The role of a chief financial officer has evolved significantly over the years, and the pandemic accelerated that change to include more leadership throughout an organization.
Analyzing data, mostly of the financial variety, has always been central to the role, but today that also includes digital marketing analytics, machine learning and artificial intelligence, and agile business planning initiatives.
There is also a greater emphasis on how a CFO leads an organization from a cultural perspective. Gone are the days when CFOs could close their doors at the end of a quarter and parse numbers without thinking about how to communicate the information pragmatically to the board, broader management team, and employees.
“As the conscience of your organization, you must be able to find lasting solutions,” Ron Rael said about CFOs in his book “The Traits of Today’s CFO: A Handbook for Excelling in an Evolving Role.”
How the Role of CFO Has Changed
The challenge for many CFOs is prioritizing what matters most in a role with increasing responsibilities. To understand these dynamics, it’s helpful to unpack what the world looked like from a CFO’s perspective just as the pandemic took hold nearly three years ago. Most notably:
Companies had been operating in a long-term bull market with little need to evolve the CFO role;
Volatility started taking hold of markets, and more management teams began leaning on CFOs for an understanding of “what is really going on here” both from a quantitative and qualitative perspective. More executives started to leverage CFOs’ penchant for metrics to help interpret other areas of business, including environmental, social, and governance (ESG) issues;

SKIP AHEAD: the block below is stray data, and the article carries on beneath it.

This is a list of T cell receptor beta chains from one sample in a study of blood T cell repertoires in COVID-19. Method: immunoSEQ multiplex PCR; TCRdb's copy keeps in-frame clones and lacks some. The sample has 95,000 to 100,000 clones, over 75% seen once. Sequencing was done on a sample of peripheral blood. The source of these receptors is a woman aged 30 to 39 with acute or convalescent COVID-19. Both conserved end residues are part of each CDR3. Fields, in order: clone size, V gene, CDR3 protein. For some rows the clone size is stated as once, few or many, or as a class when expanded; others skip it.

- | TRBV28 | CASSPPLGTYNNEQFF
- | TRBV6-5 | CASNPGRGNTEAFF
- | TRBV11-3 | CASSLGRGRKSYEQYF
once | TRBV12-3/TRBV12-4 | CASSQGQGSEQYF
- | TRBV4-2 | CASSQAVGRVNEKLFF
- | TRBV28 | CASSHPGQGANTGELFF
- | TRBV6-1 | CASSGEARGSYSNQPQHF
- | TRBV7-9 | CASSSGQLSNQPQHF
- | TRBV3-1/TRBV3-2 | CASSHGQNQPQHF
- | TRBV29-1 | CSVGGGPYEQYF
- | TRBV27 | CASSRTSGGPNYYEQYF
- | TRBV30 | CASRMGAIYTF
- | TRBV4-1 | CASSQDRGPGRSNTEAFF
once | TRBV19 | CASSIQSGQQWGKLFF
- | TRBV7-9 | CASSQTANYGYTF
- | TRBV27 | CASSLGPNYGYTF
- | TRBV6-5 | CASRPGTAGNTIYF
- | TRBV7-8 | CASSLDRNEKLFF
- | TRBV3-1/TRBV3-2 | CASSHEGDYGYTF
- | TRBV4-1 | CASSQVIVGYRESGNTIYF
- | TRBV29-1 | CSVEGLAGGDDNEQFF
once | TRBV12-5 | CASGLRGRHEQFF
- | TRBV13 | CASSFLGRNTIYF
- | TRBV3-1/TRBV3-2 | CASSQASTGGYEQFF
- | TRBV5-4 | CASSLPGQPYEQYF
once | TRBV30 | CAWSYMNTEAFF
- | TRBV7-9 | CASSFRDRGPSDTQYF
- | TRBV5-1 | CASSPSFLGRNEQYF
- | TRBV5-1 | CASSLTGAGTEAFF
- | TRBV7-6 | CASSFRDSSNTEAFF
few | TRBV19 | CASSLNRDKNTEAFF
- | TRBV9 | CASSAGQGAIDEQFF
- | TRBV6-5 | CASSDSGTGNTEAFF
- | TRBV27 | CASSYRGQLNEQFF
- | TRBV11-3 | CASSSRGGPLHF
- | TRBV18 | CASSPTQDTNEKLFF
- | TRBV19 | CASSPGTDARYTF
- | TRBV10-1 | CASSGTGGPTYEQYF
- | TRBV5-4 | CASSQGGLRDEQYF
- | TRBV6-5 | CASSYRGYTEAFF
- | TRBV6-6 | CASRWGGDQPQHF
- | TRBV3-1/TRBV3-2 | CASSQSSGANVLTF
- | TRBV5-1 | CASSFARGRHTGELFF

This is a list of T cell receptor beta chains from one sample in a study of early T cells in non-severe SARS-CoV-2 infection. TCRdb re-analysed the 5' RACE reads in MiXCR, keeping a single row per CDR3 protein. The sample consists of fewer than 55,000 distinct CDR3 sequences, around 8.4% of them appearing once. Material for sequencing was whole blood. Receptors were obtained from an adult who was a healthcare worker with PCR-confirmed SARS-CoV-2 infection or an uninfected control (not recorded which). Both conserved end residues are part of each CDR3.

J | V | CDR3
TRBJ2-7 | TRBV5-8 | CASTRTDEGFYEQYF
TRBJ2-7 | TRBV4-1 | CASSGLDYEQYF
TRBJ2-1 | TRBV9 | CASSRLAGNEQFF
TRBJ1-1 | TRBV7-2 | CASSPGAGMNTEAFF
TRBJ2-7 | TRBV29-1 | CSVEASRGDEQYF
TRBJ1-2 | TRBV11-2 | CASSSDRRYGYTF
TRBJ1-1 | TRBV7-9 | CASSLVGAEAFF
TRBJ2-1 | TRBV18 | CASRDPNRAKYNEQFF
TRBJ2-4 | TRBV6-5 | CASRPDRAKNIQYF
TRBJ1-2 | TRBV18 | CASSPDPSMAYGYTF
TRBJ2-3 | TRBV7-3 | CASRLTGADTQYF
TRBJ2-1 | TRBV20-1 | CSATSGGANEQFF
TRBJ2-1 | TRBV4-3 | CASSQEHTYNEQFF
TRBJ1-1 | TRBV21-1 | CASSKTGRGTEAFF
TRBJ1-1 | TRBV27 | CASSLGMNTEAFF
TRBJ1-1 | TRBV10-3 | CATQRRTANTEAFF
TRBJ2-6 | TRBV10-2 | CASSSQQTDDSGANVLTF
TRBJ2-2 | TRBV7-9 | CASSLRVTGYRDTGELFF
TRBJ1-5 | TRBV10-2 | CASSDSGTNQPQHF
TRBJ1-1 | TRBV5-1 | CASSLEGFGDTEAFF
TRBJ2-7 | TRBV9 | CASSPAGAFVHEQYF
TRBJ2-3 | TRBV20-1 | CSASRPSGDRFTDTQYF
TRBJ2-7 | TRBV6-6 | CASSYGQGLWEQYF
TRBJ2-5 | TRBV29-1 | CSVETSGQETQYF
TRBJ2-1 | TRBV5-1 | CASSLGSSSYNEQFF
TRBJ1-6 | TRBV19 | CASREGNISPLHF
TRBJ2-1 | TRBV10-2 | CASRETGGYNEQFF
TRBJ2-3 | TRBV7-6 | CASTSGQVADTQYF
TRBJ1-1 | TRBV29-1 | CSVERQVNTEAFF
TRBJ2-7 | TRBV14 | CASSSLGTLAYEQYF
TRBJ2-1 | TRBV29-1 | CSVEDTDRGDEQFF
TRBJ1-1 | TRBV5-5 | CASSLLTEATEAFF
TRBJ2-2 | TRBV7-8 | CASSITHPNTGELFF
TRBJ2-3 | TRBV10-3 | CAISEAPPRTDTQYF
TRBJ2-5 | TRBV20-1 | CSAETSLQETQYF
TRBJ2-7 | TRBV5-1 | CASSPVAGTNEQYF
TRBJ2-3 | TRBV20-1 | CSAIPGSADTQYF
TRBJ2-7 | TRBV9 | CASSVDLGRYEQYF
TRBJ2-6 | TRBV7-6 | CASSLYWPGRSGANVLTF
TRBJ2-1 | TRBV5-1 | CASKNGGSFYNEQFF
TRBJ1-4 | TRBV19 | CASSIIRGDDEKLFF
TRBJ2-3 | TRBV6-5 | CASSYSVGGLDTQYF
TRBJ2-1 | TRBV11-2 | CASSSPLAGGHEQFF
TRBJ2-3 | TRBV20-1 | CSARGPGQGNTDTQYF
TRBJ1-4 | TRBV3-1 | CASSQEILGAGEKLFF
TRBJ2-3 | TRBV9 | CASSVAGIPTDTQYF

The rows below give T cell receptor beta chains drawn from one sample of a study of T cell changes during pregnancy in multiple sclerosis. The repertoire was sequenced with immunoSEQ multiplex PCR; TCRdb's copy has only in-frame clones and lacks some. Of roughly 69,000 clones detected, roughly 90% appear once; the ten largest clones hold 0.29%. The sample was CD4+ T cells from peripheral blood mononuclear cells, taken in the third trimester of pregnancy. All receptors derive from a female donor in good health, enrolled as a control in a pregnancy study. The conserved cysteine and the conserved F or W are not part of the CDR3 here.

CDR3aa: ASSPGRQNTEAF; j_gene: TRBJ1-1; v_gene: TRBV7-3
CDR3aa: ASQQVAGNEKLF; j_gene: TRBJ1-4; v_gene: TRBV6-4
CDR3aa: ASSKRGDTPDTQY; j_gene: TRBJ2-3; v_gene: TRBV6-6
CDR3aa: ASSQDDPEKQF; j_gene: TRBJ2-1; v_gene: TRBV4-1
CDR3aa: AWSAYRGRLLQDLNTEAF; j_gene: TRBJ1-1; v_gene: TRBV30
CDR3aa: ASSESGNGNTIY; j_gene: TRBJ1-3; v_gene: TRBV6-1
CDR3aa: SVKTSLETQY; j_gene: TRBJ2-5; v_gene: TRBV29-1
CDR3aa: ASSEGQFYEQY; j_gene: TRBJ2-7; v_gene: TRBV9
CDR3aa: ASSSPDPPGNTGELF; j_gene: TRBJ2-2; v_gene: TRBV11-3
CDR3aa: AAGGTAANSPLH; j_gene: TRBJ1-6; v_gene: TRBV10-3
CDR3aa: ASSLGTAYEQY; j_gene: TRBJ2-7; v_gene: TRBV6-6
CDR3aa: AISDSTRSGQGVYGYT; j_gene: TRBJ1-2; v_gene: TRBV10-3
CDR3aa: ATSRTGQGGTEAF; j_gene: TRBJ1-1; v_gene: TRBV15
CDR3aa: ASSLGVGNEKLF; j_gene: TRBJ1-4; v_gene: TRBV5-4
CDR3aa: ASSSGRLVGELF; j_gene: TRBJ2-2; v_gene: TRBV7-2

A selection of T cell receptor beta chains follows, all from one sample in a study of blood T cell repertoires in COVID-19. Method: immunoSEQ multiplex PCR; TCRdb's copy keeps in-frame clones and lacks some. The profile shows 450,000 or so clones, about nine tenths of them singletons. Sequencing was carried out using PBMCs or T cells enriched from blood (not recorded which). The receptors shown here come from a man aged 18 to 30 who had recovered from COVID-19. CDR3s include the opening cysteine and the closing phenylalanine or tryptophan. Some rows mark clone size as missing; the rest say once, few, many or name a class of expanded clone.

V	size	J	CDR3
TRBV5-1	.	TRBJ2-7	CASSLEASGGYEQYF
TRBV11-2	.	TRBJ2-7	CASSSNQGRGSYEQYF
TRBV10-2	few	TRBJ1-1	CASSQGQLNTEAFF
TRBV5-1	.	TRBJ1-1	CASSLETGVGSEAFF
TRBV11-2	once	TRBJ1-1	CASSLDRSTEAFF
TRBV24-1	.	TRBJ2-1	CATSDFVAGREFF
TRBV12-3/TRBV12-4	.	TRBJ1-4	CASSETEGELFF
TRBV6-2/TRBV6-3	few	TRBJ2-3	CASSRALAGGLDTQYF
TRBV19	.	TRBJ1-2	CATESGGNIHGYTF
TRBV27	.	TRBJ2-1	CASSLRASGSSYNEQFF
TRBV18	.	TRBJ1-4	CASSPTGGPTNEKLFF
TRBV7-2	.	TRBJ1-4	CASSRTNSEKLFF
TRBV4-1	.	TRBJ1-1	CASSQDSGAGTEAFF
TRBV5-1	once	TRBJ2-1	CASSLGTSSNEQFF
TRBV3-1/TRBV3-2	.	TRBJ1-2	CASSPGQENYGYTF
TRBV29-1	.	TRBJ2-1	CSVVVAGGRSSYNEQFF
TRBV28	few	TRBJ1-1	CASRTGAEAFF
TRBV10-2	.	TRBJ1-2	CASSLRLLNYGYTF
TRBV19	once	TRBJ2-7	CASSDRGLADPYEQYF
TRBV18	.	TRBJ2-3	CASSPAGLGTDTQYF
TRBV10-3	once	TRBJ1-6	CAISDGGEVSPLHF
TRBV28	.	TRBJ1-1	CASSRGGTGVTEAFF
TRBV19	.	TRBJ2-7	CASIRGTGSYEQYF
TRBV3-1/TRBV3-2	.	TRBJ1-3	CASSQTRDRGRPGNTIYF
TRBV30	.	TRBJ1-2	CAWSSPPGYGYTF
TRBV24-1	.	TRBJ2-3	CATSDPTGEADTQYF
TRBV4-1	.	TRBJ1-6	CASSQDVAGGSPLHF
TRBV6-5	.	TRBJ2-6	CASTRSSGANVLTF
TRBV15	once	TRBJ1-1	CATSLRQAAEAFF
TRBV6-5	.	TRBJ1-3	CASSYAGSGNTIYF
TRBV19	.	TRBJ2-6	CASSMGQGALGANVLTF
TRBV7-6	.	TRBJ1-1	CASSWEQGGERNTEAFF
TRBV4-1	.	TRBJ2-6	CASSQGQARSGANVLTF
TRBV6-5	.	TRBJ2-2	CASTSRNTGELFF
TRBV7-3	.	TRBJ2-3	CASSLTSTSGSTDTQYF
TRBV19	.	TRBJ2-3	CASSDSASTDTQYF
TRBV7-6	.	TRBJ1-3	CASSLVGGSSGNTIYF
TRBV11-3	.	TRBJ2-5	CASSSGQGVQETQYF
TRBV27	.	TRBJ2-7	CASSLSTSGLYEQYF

More CFOs began serving as de facto communicators of key analytics, including sustainability, gender-pay gaps, and diversity; and
CFOs began shedding their bunker mentality as CEOs looked to the role for overarching leadership in a topsy-turvy environment with a host of geo-political and social issues affecting the bottom line.
Today’s CFO operates more like a macroeconomist who also contends with micro issues. The evolution of such a role is demonstrated in the tenure of Disney’s veteran chief financial officer, Christine McCarthy.
Once a treasurer, McCarthy took on the role of CFO in 2015. She effectively went from a low-profile position to operating the financial controls of a very public entertainment giant. There is also speculation she may ascend to the role of CEO following Bob Iger’s return.
What Makes Today’s CFO
Whatever trajectory McCarthy’s career takes, she epitomizes many of the traits that define modern-day CFOs. These traits include:
A combination of quantitative skills and emotional intelligence to understand the needs of an organization and its people;
A curious mind with a desire to help all aspects of a business;
Unwavering support from the CEO to make decisions that influence the direction of an organization; and
Advocacy for the people who make up an organization and are ultimately responsible for its success.
The sum of these traits encompasses the profile of a next-gen CFO who will face a bevy of global and regional challenges with social and financial implications. The more we can prepare CFOs to build a broader set of skills, as well as embrace character traits that focus on the human side of doing business, the stronger the overall performance of our organizations.